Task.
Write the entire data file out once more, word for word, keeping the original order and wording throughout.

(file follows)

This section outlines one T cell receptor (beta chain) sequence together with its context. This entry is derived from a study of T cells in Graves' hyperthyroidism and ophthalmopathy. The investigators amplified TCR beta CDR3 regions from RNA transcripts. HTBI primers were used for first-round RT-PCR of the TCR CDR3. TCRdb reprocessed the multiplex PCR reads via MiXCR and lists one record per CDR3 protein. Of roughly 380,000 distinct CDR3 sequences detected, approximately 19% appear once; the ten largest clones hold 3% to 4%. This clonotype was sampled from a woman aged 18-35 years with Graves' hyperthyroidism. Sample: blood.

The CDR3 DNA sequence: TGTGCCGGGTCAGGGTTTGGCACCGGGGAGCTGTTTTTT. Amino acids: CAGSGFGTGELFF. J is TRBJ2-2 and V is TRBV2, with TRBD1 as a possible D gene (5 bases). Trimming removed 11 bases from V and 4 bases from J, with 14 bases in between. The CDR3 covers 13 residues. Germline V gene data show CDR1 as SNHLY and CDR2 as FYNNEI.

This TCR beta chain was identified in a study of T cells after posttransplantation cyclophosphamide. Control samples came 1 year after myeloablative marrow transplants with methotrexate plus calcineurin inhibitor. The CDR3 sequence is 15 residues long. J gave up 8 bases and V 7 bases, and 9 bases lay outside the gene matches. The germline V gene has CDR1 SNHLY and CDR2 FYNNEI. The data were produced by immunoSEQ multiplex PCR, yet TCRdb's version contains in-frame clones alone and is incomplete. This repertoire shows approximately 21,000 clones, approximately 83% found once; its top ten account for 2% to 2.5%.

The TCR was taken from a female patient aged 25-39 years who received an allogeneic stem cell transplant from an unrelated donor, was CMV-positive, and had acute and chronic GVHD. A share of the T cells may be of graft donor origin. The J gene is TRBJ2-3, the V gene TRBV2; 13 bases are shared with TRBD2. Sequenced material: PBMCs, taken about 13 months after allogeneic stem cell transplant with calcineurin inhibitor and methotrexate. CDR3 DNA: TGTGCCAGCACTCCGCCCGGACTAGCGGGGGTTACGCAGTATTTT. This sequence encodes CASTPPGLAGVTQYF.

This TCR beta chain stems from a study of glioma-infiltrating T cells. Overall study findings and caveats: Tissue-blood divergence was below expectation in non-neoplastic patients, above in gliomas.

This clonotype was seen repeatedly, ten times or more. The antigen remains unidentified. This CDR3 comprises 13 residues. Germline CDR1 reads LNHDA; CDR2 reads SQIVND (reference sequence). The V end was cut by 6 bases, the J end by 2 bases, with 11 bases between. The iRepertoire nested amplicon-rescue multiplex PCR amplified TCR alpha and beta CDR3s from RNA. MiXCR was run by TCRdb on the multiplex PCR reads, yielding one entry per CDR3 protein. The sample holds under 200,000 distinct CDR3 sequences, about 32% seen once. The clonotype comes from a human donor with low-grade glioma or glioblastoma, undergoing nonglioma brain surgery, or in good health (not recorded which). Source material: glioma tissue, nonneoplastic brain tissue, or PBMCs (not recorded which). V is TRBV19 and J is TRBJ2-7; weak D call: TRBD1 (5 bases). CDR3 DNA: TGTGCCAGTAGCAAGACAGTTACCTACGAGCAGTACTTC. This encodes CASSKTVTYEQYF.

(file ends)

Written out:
This section outlines one T cell receptor (beta chain) sequence together with its context. This entry is derived from a study of T cells in Graves' hyperthyroidism and ophthalmopathy. The investigators amplified TCR beta CDR3 regions from RNA transcripts. HTBI primers were used for first-round RT-PCR of the TCR CDR3. TCRdb reprocessed the multiplex PCR reads via MiXCR and lists one record per CDR3 protein. Of roughly 380,000 distinct CDR3 sequences detected, approximately 19% appear once; the ten largest clones hold 3% to 4%. This clonotype was sampled from a woman aged 18-35 years with Graves' hyperthyroidism. Sample: blood.

The CDR3 DNA sequence: TGTGCCGGGTCAGGGTTTGGCACCGGGGAGCTGTTTTTT. Amino acids: CAGSGFGTGELFF. J is TRBJ2-2 and V is TRBV2, with TRBD1 as a possible D gene (5 bases). Trimming removed 11 bases from V and 4 bases from J, with 14 bases in between. The CDR3 covers 13 residues. Germline V gene data show CDR1 as SNHLY and CDR2 as FYNNEI.

This TCR beta chain was identified in a study of T cells after posttransplantation cyclophosphamide. Control samples came 1 year after myeloablative marrow transplants with methotrexate plus calcineurin inhibitor. The CDR3 sequence is 15 residues long. J gave up 8 bases and V 7 bases, and 9 bases lay outside the gene matches. The germline V gene has CDR1 SNHLY and CDR2 FYNNEI. The data were produced by immunoSEQ multiplex PCR, yet TCRdb's version contains in-frame clones alone and is incomplete. This repertoire shows approximately 21,000 clones, approximately 83% found once; its top ten account for 2% to 2.5%.

The TCR was taken from a female patient aged 25-39 years who received an allogeneic stem cell transplant from an unrelated donor, was CMV-positive, and had acute and chronic GVHD. A share of the T cells may be of graft donor origin. The J gene is TRBJ2-3, the V gene TRBV2; 13 bases are shared with TRBD2. Sequenced material: PBMCs, taken about 13 months after allogeneic stem cell transplant with calcineurin inhibitor and methotrexate. CDR3 DNA: TGTGCCAGCACTCCGCCCGGACTAGCGGGGGTTACGCAGTATTTT. This sequence encodes CASTPPGLAGVTQYF.

This TCR beta chain stems from a study of glioma-infiltrating T cells. Overall study findings and caveats: Tissue-blood divergence was below expectation in non-neoplastic patients, above in gliomas.

This clonotype was seen repeatedly, ten times or more. The antigen remains unidentified. This CDR3 comprises 13 residues. Germline CDR1 reads LNHDA; CDR2 reads SQIVND (reference sequence). The V end was cut by 6 bases, the J end by 2 bases, with 11 bases between. The iRepertoire nested amplicon-rescue multiplex PCR amplified TCR alpha and beta CDR3s from RNA. MiXCR was run by TCRdb on the multiplex PCR reads, yielding one entry per CDR3 protein. The sample holds under 200,000 distinct CDR3 sequences, about 32% seen once. The clonotype comes from a human donor with low-grade glioma or glioblastoma, undergoing nonglioma brain surgery, or in good health (not recorded which). Source material: glioma tissue, nonneoplastic brain tissue, or PBMCs (not recorded which). V is TRBV19 and J is TRBJ2-7; weak D call: TRBD1 (5 bases). CDR3 DNA: TGTGCCAGTAGCAAGACAGTTACCTACGAGCAGTACTTC. This encodes CASSKTVTYEQYF.